12. We made pizzas again over the weekend, this time with homemade dough, which is always noticeably less salty than the store-bought dough. Other oven use included roasted squash and date-walnut muffins. I made a batch of vegetable stock and used some to make a fairly light chicken corn chowder, which is both springy and warming, so perfect for our "May grey" weather.
  13. Here's an article today from Slate about judging a restaurant from the outside. Since it's about food I clicked (bait: accepted!) and it was...fine. The usual tips (curated menu, attention to provenance, matching the restaurant decor/location to mission/theme, long lines, people of the same presented ethnicity eating there, etc.) , which more food-centric folks would already be well familiar with, resonated, albeit weakly because <shrug> we already know all this! But there was also a judgy section that bugged me - not about restaurants, but diners: These initial quick judgments usually take a few seconds, at which point we walk over to the posted menu and study it like the Dead Sea Scrolls. Here’s what you don’t want to see: everything. This isn’t a food court, and while figuring out what you want to do in life is often a long journey for people, restaurants should have this decided far before the menu is printed. “When it’s too cross-cultural, when it’s too all over the place, that’s an issue. There’s a restaurant I’m thinking of right now that has fettucine Alfredo with your choice of shrimp, chicken, or salmon. You’re like, ‘OK, that’s not a good sign,’ ” says Stowell. “That’s the way people used to eat in the ’80s: They would offer everything for everybody, and let them combine it how they want. But we’ve gone away from that and more toward, ‘We’re going to guide you to what’s good.’ If you’re everything for everybody you’re usually nothing for nobody.” Emphasis mine, on the lines I thought were unnecessarily reductive. I know a lot of these people!! They simply don't care about food as much as me, and derive much more of their dining utility from getting things just their way on a (perhaps a rare) night out. Which is fine, and it doesn't necessarily (but can, and that is also fine!) mean that they don't want high-quality food, or ambiance, or overall experience! And besides, who, exactly, is the audience for an article about how to pick a restaurant? People who care a lot about picking a restaurant will already know these very general guidelines or have their own, much more relevant metrics, so those that could most benefit from learning about these ideas to improve their dining experience are likely the very people being (gently, I concede) mocked as being decades out of touch. Anyway, I probably just wanted to pontificate this morning, but this section of the article really rubbed me the wrong way. Since I've gotten older, and moved to a more conservative area, and become a parent, etc., I've met and dined with many more types of people (than my City-dwelling, free-wheeling, proto-hipster, semi-rabid insistent days on authenticity and excellence), with lots more (and valid) dining preferences. I'm much more viscerally aware that more/most of America (especially away from the coasts) is occupied by people who, while more aware of food culture than in the pre-Food Network and Insta days, simply don't give food as much head space as me and are happiest when they can get exactly what they want, when they want. Holding their preferences in contempt is pointless and mean, and these days more than ever, I think, every kindness counts. (I'm aware that I am more sensitive to this perhaps perceived issue because I lost a friend back in the day after a meal at a wonderful DC restaurant during which I was, mostly unwittingly, a total a** about her food choices and naiveté, and I really wish I could go back and smack 20something me for being a jerk.)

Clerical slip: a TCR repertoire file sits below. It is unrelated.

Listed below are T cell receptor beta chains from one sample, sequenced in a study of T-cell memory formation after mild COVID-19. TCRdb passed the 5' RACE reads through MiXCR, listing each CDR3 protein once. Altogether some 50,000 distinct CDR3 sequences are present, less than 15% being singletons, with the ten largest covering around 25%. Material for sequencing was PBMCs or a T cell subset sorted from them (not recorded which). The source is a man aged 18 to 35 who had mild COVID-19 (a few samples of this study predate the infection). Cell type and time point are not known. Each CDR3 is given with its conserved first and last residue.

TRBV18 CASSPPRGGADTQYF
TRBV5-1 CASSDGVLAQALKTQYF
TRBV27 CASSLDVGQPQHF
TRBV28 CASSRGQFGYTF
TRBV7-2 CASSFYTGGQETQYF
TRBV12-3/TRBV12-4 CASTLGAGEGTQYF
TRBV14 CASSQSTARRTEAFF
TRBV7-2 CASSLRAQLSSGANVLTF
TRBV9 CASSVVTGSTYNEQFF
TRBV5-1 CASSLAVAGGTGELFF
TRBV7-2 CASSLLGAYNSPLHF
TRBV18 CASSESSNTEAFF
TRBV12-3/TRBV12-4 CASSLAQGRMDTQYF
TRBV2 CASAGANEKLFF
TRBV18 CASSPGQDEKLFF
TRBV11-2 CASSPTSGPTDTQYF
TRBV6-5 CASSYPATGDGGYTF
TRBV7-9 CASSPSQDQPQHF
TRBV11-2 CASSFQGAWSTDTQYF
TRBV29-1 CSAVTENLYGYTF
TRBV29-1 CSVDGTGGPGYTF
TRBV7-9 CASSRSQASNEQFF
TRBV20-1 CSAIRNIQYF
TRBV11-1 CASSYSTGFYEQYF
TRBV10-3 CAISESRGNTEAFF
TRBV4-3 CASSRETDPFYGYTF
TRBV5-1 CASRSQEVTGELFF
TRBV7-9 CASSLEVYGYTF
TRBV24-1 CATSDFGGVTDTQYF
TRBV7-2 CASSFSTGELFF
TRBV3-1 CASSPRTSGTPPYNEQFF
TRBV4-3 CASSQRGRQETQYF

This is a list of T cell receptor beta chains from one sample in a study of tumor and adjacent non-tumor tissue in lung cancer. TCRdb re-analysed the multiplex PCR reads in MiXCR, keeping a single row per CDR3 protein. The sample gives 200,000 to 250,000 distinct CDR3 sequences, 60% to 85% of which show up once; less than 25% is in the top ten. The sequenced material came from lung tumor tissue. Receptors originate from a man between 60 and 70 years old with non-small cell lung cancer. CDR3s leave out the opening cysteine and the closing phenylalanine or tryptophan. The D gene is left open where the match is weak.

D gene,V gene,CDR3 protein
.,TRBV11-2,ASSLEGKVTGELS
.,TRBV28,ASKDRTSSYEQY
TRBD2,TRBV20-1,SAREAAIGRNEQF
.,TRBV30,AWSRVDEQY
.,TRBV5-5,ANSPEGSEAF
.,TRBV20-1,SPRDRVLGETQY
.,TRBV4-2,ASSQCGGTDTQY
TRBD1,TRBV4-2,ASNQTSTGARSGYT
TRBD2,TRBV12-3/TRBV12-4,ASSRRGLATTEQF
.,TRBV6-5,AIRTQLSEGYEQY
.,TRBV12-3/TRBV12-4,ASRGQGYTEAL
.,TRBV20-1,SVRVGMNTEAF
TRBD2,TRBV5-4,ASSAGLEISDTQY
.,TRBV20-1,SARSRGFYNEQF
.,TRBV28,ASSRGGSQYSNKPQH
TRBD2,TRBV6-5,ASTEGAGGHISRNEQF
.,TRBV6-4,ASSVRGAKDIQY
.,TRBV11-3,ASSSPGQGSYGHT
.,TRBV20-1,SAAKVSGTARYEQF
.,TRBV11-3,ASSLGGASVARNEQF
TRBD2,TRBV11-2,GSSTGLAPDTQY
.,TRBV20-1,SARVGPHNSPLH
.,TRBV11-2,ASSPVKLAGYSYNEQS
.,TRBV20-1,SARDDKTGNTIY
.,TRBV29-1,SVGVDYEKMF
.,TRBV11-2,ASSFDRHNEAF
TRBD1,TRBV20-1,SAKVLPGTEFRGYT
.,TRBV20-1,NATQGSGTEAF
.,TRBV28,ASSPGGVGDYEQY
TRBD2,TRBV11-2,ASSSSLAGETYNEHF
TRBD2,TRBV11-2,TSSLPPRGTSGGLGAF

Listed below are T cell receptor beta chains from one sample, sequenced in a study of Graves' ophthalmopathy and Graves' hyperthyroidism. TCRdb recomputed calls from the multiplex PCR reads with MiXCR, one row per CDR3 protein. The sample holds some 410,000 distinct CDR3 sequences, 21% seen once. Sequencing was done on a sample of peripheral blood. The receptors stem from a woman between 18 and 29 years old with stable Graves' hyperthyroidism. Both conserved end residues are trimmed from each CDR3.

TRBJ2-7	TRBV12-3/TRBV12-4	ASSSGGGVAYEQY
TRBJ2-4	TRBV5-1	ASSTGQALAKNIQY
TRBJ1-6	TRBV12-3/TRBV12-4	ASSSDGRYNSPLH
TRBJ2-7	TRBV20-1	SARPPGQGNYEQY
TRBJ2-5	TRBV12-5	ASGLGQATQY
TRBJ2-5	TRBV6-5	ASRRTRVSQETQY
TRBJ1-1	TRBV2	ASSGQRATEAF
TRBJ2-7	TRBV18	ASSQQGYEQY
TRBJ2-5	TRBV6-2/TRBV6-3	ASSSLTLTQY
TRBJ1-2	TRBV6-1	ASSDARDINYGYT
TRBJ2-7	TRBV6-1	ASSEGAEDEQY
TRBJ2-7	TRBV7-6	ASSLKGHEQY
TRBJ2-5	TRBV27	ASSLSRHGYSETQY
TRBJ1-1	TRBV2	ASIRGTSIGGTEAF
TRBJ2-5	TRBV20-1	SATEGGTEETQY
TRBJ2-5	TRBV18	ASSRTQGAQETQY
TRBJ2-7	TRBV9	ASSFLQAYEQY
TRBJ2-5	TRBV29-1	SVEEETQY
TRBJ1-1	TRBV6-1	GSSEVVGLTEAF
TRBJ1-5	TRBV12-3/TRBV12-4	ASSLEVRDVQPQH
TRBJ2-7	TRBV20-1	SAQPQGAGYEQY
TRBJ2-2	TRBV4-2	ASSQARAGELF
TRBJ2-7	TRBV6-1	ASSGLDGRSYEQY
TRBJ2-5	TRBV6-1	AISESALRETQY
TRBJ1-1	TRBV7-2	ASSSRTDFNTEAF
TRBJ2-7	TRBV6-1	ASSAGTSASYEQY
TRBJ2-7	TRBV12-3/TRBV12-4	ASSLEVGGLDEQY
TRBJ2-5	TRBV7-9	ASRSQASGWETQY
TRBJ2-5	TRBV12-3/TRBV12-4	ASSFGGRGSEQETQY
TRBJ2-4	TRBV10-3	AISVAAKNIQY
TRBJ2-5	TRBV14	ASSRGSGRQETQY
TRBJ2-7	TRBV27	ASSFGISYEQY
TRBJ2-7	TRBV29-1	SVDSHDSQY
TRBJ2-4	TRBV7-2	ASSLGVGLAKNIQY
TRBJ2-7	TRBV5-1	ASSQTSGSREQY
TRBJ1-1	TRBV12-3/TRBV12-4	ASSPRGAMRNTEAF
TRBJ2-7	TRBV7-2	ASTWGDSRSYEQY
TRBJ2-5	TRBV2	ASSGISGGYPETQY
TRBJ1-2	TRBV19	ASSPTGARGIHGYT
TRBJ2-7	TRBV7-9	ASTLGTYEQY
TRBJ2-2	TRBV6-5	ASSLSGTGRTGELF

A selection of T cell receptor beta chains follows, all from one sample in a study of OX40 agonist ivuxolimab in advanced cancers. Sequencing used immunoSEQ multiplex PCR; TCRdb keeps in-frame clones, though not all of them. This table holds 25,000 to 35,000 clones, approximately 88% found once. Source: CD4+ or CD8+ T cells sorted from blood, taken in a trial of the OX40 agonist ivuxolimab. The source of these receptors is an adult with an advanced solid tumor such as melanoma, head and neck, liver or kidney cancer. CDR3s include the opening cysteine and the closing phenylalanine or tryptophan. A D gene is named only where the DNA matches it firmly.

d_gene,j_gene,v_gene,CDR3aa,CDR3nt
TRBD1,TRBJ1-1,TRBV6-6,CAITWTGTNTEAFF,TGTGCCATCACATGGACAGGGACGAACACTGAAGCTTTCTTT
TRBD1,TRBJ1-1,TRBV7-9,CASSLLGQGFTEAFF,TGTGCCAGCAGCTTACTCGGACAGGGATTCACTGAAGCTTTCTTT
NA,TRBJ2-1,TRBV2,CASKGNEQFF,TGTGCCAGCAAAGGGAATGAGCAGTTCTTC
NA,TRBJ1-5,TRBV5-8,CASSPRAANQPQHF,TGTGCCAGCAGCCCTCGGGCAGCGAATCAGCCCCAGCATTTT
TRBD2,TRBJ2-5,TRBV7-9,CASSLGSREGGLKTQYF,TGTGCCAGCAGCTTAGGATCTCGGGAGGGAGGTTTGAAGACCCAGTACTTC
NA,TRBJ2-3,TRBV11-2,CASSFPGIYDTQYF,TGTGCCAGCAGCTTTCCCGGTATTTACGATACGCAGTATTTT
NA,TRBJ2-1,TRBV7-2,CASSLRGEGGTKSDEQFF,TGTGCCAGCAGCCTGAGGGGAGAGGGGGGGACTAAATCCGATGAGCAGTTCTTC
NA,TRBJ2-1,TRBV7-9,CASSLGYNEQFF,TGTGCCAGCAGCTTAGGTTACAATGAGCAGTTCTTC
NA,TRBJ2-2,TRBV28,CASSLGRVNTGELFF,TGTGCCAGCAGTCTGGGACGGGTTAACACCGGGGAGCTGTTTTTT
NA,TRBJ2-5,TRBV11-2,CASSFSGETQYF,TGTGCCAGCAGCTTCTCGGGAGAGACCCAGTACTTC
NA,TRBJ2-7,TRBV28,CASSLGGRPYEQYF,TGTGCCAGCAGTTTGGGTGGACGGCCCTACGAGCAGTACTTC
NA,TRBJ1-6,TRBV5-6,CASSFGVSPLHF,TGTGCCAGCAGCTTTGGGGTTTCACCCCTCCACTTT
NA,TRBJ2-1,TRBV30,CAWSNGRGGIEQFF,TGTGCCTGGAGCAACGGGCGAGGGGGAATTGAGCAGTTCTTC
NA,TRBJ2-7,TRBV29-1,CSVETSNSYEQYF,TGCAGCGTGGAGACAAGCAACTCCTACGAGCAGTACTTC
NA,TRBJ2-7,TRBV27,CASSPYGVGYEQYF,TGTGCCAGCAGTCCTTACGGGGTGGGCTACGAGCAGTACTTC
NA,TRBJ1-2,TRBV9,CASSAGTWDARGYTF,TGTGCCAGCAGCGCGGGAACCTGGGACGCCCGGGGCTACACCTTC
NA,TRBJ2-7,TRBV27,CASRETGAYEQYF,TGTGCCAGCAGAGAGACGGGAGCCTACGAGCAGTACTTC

14. Ooooh, this brings back memories. When I lived within walking distance this was once of my favorite places to pop in and grab a treat, especially on the weekends when they pulled out the grill cart (pure genius for getting people to follow their noses!). Are they still doing periodic open houses? Those were the best and included tours of the workspace and lots of samples.
  15. The kids both really like brothy soups. The Little especially likes to drink up "Chinese style," holding up the bowl to his face and slurping away. Other than dropping the bowl, this method of eating is typically less messy than his usual excited spoon-waving shenanigans. Both, however, will magically leave behind pretty much all the solids except for noodles (even if they like the solids in other forms) and also refuse to eat the soup entirely if it too thick/pureed. All this is to say that the Little had a version of egg drop soup last night which was successful mostly because I didn't make it with many egg ribbons/shreds (as is my preference), instead incorporating the egg more fully into the broth kind of like Greek lemon soup, and the Big opted for chicken and rice (which we were also having) because there were no noodles available.